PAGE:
Trade tensions have heated up between the United States and China as the Trump administration plans to implement yet another round of tariffs on the world’s second-largest economy. While the major U.S. indices have largely shrugged off the volatile negotiations — the Dow and S&P 500 are trading at record highs — top market watchers say there’s still growth potential overseas.
“We feel like [the EEM has] borne the brunt of these trade negotiations so far and valuations there look really attractive on a price-to-cash flow basis,” said Tracie McMillion, head of Global Asset Allocation Strategy at Wells Fargo Investment Institute.
The EEM Emerging Markets ETF has tumbled nearly 10 percent since January, with declines fueled by concerns of a global economic slowdown and rocky trade discussions. However, McMillion also noted that while large-cap U.S. stocks may still have some upside left, the group has largely maxed out their gains for the year.
“Should we see any progress in these trade talks with China that sentiment towards emerging markets could also change and that could be a nearer-term catalyst,” she said Tuesday on CNBC’s “Squawk on the Street.”
Strong earnings and a surging economic backdrop have pushed nearly $170 billion into U.S. ETFs and out of international funds this year, according to Tom Lydon, president of Global Trends Investments and editor of ETFtrends.com. However, Lydon said the rotation out of global investment funds — like the EEM — have now made the group more attractive on a valuation basis.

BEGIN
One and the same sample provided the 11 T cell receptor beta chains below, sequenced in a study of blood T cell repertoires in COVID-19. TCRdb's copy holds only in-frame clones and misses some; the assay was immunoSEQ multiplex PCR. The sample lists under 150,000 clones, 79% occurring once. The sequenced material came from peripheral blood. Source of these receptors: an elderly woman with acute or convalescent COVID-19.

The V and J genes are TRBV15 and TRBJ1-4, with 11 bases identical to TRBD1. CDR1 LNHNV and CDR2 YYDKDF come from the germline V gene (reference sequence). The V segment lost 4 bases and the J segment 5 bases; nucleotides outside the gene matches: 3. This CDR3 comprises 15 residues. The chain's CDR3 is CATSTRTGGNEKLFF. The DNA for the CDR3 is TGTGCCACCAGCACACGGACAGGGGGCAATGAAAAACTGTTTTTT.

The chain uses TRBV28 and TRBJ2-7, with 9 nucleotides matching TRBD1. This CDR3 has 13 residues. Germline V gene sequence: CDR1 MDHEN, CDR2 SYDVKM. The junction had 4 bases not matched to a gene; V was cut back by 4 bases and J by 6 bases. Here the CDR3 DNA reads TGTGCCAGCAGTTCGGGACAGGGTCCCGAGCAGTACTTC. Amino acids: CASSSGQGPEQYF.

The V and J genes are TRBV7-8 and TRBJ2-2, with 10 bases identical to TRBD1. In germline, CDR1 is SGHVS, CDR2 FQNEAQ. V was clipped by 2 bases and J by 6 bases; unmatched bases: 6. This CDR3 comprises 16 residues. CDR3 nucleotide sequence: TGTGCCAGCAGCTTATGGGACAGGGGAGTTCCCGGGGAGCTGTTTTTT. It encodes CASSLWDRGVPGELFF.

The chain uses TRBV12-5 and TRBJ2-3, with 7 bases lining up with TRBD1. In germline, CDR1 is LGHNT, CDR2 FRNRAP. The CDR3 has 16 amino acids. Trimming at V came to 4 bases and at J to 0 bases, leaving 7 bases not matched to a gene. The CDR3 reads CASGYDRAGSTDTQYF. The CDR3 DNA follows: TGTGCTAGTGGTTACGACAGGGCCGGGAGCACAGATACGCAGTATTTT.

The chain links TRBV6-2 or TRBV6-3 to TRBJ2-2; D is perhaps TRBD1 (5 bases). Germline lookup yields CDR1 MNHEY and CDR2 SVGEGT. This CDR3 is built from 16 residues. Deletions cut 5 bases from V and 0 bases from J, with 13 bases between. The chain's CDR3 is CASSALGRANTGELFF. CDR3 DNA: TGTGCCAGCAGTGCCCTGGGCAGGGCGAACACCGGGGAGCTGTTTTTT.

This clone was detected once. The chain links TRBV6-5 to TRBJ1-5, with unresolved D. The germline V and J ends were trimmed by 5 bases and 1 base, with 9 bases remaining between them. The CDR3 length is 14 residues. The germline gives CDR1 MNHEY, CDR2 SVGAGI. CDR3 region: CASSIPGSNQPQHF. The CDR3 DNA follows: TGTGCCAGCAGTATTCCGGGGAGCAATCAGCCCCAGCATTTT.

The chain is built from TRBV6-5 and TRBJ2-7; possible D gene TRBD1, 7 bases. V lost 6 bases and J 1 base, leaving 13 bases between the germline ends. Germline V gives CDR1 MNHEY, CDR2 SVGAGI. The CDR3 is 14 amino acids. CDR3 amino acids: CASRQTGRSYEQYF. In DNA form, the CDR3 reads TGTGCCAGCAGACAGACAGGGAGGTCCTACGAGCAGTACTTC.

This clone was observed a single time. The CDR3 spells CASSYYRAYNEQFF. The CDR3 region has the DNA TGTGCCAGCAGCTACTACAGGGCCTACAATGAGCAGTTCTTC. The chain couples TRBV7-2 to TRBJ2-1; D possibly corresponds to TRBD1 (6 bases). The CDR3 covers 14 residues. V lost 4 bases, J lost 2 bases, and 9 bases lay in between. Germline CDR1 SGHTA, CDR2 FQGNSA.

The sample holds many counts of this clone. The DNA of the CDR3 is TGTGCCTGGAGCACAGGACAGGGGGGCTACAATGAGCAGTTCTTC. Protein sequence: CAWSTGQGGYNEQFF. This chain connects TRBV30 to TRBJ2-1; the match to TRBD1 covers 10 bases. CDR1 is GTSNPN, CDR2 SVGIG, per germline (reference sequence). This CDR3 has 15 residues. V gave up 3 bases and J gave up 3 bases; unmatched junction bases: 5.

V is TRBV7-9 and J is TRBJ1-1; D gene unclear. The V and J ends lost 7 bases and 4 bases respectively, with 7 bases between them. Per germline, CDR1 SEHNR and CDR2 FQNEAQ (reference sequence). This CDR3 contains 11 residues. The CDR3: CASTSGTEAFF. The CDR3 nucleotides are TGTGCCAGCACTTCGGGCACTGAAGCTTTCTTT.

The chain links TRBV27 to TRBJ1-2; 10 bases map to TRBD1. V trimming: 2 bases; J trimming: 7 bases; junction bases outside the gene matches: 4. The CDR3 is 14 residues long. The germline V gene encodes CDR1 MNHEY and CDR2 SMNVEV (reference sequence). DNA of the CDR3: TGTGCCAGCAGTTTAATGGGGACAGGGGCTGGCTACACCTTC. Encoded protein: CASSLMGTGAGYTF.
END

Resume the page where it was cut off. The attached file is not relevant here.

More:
Kathryn Rooney Vera, BullTick Capital Markets head of research and chief markets strategist, said that while international currencies have been “really beaten up lately” the group has seen a recovery of late and are beginning to look like a buy.
However, as U.S. businesses have helped push the major indices to new records, Grant Bughman, senior equity specialist at UBS Asset Management, said the markets would see even more gains if trade negotiations stabilized.
“You look at 2019, obviously the growth rate is going to come down as the year over year,” he said Tuesday on CNBC’s “Power Lunch.” “I think the baseline view for us and many other investors is that it’s a negotiating tactic, and I think that cooler heads will prevail in the White House to not employ a lot of the tariffs as they’re kind of tweeted about day to day.”
For those who seek a more cautious investment strategy altogether, Lisa Erickson, head of traditional investments group at US Bank Wealth Management suggests staying put in U.S. equities. Erickson cautioned on CNBC’s “Power Lunch” that investors should take a “wait and see” attitude as trade discussions pan out.